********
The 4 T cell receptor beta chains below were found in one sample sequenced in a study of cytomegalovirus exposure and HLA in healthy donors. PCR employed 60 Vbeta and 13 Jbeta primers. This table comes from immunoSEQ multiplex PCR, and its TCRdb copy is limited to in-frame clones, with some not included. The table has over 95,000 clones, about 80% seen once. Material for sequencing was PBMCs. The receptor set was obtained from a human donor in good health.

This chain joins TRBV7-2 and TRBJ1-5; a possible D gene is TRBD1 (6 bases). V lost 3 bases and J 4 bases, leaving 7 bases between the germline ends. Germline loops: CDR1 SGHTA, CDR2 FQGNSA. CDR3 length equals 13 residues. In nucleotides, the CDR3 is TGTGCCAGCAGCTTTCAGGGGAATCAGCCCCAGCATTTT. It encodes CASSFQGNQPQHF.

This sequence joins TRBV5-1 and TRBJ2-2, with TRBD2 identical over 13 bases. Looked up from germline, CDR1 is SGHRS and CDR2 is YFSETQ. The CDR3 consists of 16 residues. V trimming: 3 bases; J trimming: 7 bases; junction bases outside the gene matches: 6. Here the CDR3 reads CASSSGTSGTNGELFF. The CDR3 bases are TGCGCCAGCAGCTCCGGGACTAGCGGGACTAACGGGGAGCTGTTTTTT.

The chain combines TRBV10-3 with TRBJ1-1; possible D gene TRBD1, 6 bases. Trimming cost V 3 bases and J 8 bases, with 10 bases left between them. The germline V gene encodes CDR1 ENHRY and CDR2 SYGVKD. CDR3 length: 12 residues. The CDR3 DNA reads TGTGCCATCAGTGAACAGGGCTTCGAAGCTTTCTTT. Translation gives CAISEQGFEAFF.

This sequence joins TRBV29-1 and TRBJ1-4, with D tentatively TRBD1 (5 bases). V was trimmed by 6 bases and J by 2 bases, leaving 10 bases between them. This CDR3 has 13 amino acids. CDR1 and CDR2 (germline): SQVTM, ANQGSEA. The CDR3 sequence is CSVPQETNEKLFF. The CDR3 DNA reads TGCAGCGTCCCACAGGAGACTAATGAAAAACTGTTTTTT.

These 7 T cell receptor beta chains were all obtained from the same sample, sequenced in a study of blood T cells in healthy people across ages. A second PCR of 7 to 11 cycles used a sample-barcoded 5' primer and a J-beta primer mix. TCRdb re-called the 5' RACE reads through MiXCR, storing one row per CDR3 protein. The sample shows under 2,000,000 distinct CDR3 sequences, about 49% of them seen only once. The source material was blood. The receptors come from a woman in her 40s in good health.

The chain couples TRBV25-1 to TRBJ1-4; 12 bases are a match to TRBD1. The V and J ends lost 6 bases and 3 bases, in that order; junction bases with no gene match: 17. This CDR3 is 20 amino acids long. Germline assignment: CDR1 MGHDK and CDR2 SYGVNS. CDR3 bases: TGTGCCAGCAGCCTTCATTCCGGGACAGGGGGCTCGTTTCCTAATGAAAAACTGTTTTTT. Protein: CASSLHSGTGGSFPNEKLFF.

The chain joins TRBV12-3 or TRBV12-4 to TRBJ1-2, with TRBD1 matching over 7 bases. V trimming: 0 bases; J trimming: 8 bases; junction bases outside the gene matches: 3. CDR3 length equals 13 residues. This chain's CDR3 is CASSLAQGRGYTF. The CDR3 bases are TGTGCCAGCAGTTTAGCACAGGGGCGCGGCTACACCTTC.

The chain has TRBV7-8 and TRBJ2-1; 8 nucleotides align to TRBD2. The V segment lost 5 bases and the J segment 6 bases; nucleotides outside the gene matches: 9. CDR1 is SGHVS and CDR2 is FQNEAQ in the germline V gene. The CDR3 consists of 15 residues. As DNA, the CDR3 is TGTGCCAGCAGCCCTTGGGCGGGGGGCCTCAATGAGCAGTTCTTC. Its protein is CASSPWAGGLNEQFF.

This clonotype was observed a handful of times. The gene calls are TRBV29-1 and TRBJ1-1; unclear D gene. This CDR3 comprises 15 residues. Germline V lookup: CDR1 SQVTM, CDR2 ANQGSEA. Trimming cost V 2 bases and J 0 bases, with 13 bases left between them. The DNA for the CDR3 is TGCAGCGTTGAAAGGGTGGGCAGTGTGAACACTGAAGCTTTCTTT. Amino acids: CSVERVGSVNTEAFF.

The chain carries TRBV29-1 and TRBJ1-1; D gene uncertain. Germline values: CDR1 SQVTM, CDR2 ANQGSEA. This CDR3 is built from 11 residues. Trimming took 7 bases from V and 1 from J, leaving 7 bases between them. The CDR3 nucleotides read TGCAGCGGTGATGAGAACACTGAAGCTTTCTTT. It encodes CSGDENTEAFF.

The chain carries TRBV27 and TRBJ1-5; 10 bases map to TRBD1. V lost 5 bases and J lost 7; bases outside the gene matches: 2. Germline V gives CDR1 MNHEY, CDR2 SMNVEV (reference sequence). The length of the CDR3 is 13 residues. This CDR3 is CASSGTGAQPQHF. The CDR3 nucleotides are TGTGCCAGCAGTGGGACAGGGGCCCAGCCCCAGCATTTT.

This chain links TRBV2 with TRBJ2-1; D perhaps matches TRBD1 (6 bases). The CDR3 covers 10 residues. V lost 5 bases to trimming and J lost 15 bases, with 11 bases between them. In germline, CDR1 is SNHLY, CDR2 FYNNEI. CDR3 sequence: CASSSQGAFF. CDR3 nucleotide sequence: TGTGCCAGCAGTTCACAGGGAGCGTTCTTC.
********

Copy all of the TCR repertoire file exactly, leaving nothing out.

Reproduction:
The 4 T cell receptor beta chains below were found in one sample sequenced in a study of cytomegalovirus exposure and HLA in healthy donors. PCR employed 60 Vbeta and 13 Jbeta primers. This table comes from immunoSEQ multiplex PCR, and its TCRdb copy is limited to in-frame clones, with some not included. The table has over 95,000 clones, about 80% seen once. Material for sequencing was PBMCs. The receptor set was obtained from a human donor in good health.

This chain joins TRBV7-2 and TRBJ1-5; a possible D gene is TRBD1 (6 bases). V lost 3 bases and J 4 bases, leaving 7 bases between the germline ends. Germline loops: CDR1 SGHTA, CDR2 FQGNSA. CDR3 length equals 13 residues. In nucleotides, the CDR3 is TGTGCCAGCAGCTTTCAGGGGAATCAGCCCCAGCATTTT. It encodes CASSFQGNQPQHF.

This sequence joins TRBV5-1 and TRBJ2-2, with TRBD2 identical over 13 bases. Looked up from germline, CDR1 is SGHRS and CDR2 is YFSETQ. The CDR3 consists of 16 residues. V trimming: 3 bases; J trimming: 7 bases; junction bases outside the gene matches: 6. Here the CDR3 reads CASSSGTSGTNGELFF. The CDR3 bases are TGCGCCAGCAGCTCCGGGACTAGCGGGACTAACGGGGAGCTGTTTTTT.

The chain combines TRBV10-3 with TRBJ1-1; possible D gene TRBD1, 6 bases. Trimming cost V 3 bases and J 8 bases, with 10 bases left between them. The germline V gene encodes CDR1 ENHRY and CDR2 SYGVKD. CDR3 length: 12 residues. The CDR3 DNA reads TGTGCCATCAGTGAACAGGGCTTCGAAGCTTTCTTT. Translation gives CAISEQGFEAFF.

This sequence joins TRBV29-1 and TRBJ1-4, with D tentatively TRBD1 (5 bases). V was trimmed by 6 bases and J by 2 bases, leaving 10 bases between them. This CDR3 has 13 amino acids. CDR1 and CDR2 (germline): SQVTM, ANQGSEA. The CDR3 sequence is CSVPQETNEKLFF. The CDR3 DNA reads TGCAGCGTCCCACAGGAGACTAATGAAAAACTGTTTTTT.

These 7 T cell receptor beta chains were all obtained from the same sample, sequenced in a study of blood T cells in healthy people across ages. A second PCR of 7 to 11 cycles used a sample-barcoded 5' primer and a J-beta primer mix. TCRdb re-called the 5' RACE reads through MiXCR, storing one row per CDR3 protein. The sample shows under 2,000,000 distinct CDR3 sequences, about 49% of them seen only once. The source material was blood. The receptors come from a woman in her 40s in good health.

The chain couples TRBV25-1 to TRBJ1-4; 12 bases are a match to TRBD1. The V and J ends lost 6 bases and 3 bases, in that order; junction bases with no gene match: 17. This CDR3 is 20 amino acids long. Germline assignment: CDR1 MGHDK and CDR2 SYGVNS. CDR3 bases: TGTGCCAGCAGCCTTCATTCCGGGACAGGGGGCTCGTTTCCTAATGAAAAACTGTTTTTT. Protein: CASSLHSGTGGSFPNEKLFF.

The chain joins TRBV12-3 or TRBV12-4 to TRBJ1-2, with TRBD1 matching over 7 bases. V trimming: 0 bases; J trimming: 8 bases; junction bases outside the gene matches: 3. CDR3 length equals 13 residues. This chain's CDR3 is CASSLAQGRGYTF. The CDR3 bases are TGTGCCAGCAGTTTAGCACAGGGGCGCGGCTACACCTTC.

The chain has TRBV7-8 and TRBJ2-1; 8 nucleotides align to TRBD2. The V segment lost 5 bases and the J segment 6 bases; nucleotides outside the gene matches: 9. CDR1 is SGHVS and CDR2 is FQNEAQ in the germline V gene. The CDR3 consists of 15 residues. As DNA, the CDR3 is TGTGCCAGCAGCCCTTGGGCGGGGGGCCTCAATGAGCAGTTCTTC. Its protein is CASSPWAGGLNEQFF.

This clonotype was observed a handful of times. The gene calls are TRBV29-1 and TRBJ1-1; unclear D gene. This CDR3 comprises 15 residues. Germline V lookup: CDR1 SQVTM, CDR2 ANQGSEA. Trimming cost V 2 bases and J 0 bases, with 13 bases left between them. The DNA for the CDR3 is TGCAGCGTTGAAAGGGTGGGCAGTGTGAACACTGAAGCTTTCTTT. Amino acids: CSVERVGSVNTEAFF.

The chain carries TRBV29-1 and TRBJ1-1; D gene uncertain. Germline values: CDR1 SQVTM, CDR2 ANQGSEA. This CDR3 is built from 11 residues. Trimming took 7 bases from V and 1 from J, leaving 7 bases between them. The CDR3 nucleotides read TGCAGCGGTGATGAGAACACTGAAGCTTTCTTT. It encodes CSGDENTEAFF.

The chain carries TRBV27 and TRBJ1-5; 10 bases map to TRBD1. V lost 5 bases and J lost 7; bases outside the gene matches: 2. Germline V gives CDR1 MNHEY, CDR2 SMNVEV (reference sequence). The length of the CDR3 is 13 residues. This CDR3 is CASSGTGAQPQHF. The CDR3 nucleotides are TGTGCCAGCAGTGGGACAGGGGCCCAGCCCCAGCATTTT.

This chain links TRBV2 with TRBJ2-1; D perhaps matches TRBD1 (6 bases). The CDR3 covers 10 residues. V lost 5 bases to trimming and J lost 15 bases, with 11 bases between them. In germline, CDR1 is SNHLY, CDR2 FYNNEI. CDR3 sequence: CASSSQGAFF. CDR3 nucleotide sequence: TGTGCCAGCAGTTCACAGGGAGCGTTCTTC.